about Bill's stuff is that it's creating new
categories. Cyberspace is not an analogue of
something. It's not the self, it's not sex,
it's cyberspace. that's what's really
interesting. Look at the new categories.
There's sort of ongoing discussion groups
where people who work at universities and
corporations all around the world are
thinking about what they call cognitive
engineering The most valid literary
criticism that I know of is archaic by
comparison. It's got all these categories
it's trying to drag kicking and screaming
into the twentieth century. It's like J.G.
Ballard says about Margaret Atwood and those
people: "Yeah, it's the psychology of the
individual--who gives a fuck, you know?
It's all been done." Right, it's been done
as well as it's ever going to be done. And
why people get excited about Bill's stuff,
is that it's not what's been done. And the
categories are genuinely emergent. Maybe
there's not a body. Maybe the idea of the
body or self is entirely irrelevant. Maybe
the question of the self becomes infinitely
complex. Literary critics love to talk about
consciousness. You know what Marvin Minsky
says about consciousness? It's a debugging
trace. It's like a little piece of froth on
the top of this larger thing. I think Bill
believes that. Consciousness is just part
of the act (laughs). All this other shit
that goes on is equally important.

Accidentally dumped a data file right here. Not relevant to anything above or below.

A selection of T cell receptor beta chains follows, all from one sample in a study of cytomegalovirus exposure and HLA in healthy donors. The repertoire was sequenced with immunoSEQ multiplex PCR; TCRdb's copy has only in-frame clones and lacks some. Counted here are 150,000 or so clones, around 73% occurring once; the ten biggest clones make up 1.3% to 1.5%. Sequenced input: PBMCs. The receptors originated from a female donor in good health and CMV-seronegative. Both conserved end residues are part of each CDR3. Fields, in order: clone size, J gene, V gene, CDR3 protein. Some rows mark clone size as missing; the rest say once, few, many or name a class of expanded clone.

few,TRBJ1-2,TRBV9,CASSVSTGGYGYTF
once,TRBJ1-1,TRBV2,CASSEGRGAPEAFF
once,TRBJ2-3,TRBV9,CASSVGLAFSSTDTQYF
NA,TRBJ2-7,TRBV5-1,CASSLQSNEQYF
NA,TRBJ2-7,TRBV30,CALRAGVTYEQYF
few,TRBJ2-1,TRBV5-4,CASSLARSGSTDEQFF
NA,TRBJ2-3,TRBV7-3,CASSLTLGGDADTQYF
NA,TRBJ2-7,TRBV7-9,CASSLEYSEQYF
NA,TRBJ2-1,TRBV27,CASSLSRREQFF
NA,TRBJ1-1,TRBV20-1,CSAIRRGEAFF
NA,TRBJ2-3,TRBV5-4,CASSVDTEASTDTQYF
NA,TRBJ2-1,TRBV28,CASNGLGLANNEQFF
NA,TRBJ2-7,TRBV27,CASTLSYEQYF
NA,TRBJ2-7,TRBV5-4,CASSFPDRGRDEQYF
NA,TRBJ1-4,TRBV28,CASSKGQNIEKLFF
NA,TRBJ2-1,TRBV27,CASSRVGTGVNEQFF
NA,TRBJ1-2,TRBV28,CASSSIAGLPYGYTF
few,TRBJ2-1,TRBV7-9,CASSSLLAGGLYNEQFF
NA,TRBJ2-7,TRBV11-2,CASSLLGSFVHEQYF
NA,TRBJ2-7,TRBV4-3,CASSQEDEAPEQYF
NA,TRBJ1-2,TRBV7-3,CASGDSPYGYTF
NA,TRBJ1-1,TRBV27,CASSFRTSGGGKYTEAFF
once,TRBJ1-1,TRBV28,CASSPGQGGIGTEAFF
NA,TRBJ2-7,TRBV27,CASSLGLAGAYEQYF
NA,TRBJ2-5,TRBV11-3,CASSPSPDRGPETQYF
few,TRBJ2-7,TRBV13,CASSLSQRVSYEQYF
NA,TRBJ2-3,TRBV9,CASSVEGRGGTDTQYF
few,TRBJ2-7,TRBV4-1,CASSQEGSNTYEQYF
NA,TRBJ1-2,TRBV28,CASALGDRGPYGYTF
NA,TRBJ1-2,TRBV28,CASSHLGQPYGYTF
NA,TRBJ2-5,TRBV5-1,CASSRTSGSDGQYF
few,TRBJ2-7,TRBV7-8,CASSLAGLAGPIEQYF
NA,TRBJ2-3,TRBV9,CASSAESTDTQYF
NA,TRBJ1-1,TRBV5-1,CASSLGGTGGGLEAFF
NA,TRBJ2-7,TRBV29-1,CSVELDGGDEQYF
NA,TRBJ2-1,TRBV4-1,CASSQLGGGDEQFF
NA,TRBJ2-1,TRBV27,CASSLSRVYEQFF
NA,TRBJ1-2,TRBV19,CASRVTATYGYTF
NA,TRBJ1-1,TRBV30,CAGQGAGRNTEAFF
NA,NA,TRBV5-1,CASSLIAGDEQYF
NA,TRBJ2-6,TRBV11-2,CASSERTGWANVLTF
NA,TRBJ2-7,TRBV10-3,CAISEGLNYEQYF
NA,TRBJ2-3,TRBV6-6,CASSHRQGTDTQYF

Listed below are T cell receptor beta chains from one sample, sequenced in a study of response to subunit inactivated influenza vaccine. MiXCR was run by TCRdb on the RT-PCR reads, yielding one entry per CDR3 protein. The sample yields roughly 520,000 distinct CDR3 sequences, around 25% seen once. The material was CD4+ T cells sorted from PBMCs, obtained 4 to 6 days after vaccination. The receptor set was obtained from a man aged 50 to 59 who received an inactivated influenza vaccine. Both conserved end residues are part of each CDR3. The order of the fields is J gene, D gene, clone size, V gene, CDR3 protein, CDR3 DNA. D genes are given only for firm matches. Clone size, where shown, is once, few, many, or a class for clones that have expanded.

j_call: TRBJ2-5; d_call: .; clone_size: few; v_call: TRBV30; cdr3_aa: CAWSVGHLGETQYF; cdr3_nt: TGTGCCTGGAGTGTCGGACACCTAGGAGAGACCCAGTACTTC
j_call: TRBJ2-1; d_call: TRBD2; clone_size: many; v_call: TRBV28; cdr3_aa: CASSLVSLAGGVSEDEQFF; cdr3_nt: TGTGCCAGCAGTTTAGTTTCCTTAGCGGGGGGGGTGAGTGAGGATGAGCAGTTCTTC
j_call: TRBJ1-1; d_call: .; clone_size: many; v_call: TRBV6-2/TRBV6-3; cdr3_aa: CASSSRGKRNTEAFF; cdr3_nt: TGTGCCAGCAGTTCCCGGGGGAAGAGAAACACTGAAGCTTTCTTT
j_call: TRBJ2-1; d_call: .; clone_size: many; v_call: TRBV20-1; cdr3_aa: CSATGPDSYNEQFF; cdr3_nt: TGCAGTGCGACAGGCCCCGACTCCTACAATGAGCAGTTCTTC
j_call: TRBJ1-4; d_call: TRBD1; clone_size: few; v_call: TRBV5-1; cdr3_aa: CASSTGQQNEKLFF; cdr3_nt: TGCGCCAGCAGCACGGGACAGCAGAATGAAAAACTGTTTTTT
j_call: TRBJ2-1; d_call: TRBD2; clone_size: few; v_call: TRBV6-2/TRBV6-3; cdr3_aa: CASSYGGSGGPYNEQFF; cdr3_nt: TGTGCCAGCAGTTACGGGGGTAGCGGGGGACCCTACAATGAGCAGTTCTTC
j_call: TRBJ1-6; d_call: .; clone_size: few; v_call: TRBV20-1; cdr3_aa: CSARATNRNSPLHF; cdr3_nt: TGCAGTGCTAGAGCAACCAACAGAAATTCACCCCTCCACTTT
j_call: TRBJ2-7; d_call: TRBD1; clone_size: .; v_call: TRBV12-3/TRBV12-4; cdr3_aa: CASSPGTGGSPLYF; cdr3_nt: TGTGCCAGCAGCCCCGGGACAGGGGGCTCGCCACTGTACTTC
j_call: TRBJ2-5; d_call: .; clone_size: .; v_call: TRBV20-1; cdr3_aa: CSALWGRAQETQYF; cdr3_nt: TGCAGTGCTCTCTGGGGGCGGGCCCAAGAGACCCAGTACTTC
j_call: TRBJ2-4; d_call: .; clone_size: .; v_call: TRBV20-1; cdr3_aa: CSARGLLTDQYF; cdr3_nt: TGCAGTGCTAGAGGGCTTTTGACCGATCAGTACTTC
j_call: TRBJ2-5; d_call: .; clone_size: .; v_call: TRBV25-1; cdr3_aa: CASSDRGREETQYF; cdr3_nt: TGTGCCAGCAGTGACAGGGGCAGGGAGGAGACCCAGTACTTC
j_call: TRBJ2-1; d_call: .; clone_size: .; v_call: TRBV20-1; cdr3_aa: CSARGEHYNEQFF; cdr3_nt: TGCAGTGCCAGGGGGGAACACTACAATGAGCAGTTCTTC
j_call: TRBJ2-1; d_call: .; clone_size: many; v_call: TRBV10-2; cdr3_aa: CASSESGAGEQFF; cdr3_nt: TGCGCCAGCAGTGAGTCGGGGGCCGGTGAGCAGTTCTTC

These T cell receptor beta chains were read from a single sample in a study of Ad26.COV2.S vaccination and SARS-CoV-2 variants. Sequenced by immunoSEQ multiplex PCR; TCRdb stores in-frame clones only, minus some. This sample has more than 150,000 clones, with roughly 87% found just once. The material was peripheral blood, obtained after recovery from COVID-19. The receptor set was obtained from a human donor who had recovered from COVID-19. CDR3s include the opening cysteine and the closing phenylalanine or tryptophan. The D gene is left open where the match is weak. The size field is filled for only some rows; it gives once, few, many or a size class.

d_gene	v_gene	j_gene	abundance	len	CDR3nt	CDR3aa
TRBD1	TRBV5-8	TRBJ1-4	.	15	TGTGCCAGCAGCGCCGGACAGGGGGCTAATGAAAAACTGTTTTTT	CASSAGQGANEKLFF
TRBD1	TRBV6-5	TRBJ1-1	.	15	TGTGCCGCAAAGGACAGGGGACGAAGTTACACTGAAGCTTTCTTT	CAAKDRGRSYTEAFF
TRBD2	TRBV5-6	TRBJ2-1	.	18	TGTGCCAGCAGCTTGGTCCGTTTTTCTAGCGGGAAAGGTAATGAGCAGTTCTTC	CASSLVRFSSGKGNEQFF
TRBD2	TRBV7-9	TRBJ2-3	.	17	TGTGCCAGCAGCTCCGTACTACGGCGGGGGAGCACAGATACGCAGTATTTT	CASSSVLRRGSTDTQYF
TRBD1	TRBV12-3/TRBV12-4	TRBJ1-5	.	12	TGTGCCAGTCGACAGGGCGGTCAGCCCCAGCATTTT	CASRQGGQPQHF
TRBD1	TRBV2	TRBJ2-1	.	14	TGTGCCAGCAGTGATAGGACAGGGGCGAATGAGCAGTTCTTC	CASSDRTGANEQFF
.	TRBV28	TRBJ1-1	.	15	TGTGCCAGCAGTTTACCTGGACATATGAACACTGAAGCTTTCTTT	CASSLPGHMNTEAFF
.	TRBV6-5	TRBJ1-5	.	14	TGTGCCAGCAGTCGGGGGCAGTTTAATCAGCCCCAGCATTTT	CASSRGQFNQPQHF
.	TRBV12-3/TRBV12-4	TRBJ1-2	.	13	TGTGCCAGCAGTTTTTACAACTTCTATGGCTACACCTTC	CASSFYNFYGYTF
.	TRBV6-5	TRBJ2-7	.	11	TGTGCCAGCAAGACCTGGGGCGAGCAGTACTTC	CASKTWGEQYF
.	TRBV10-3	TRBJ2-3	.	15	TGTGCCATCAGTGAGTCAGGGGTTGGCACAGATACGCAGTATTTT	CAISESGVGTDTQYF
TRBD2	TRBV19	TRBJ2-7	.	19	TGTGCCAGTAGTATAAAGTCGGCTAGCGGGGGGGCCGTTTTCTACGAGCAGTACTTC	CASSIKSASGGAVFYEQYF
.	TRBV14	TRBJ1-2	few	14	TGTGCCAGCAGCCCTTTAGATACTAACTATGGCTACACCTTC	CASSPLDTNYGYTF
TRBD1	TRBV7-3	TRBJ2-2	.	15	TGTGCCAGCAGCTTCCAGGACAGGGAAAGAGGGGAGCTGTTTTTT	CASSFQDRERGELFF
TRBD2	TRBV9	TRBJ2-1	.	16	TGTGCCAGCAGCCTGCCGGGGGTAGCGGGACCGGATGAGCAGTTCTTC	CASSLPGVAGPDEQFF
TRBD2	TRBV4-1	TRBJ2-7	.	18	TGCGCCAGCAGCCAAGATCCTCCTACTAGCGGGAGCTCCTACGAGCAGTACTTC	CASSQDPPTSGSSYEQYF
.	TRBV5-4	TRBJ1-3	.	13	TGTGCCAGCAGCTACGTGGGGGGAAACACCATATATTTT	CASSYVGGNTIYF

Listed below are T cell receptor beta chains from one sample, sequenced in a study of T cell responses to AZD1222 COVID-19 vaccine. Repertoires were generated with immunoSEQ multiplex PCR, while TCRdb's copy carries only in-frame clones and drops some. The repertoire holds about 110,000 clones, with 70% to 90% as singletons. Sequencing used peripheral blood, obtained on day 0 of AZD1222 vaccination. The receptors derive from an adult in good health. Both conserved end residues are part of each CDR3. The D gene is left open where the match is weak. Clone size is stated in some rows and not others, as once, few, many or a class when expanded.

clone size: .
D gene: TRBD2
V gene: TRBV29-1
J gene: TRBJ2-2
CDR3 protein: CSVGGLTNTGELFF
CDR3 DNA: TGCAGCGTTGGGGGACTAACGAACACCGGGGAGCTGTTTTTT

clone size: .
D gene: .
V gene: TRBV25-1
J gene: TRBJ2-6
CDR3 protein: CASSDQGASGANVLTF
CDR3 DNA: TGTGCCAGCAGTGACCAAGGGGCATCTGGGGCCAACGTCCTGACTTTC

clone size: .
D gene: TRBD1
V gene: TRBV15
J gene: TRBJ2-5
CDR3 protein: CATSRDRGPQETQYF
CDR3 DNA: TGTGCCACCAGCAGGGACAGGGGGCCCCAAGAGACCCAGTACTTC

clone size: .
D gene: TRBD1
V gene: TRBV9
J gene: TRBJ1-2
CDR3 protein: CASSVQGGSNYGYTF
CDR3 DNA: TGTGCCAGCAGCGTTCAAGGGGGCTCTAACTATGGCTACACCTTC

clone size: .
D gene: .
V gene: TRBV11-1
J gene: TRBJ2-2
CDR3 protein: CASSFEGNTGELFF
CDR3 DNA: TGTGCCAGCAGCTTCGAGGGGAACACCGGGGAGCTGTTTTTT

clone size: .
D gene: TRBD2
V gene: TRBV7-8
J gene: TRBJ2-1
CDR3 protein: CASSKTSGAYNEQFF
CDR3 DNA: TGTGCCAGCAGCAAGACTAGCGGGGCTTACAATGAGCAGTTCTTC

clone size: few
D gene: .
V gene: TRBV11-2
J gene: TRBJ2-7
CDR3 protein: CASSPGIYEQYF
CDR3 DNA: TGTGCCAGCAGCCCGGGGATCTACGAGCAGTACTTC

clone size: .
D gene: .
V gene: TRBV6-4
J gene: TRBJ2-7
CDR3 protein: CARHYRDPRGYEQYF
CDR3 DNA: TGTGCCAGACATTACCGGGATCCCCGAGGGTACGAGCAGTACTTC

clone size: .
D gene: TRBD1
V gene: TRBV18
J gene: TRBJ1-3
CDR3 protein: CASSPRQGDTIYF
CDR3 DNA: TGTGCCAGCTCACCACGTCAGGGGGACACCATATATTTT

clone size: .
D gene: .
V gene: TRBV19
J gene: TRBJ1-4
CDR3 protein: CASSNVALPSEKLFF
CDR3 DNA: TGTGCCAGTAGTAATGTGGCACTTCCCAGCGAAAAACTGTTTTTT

WG: Yeah. The snake wanted catfood , yeah.
TM: (laughing) Yeah, the snake wanted catfood,
right, yeah, right.
WG: And, you know, sometimes you're just
running on brain stem. I was running on
brain stem last night. Look where it got
TM: This is what Bill's work is in fact
about. Bill has been an obsessive afficionado
of late twentieth century experience, which
for most people is just too unnerving.
They don't want it, so they screen
themselves off from it. But Bill actively
seeks it out, and this has always been
true. I mean most people don't want it.
It fucks their minds up and they don't
want to be part of it.
WG: What I do is I give it to them in
these books and they're able to open up
to it a little bit because it's
TM: Right. But in science fiction itself,
which is enormously conservative in these
matters, his stuff generates a lot of
resentment because they don't want to know,
and they don't want to experience what the
late twentieth century is like, they want
to experience what some fifties version of
the future is like. Most of the stuff he
thinks about, in terms of structure and all
that, the visual artist immediately gets,
bang bang bang. Whereas people who do
straightforward literary criticism wheel
out these creaky old novelistic categories
that don't apply worth a fuck.
WG: Most of the stuff that I'm seeing,
even the stuff in The Mississippi Review,
it's like a bunch of guys from the
English Department being forced to
write rock criticism (laughs).
DW: So what do you consider some of
the better work that's been done on your
WG: Well, one of the things that's really
amazing about the British reception of my
work, and this has just been consistent
all the way through, is they think I'm a
humorist. By and large, they think of me
as being largely a humorist, and they think
the stuff's funny as hell. It's 'cause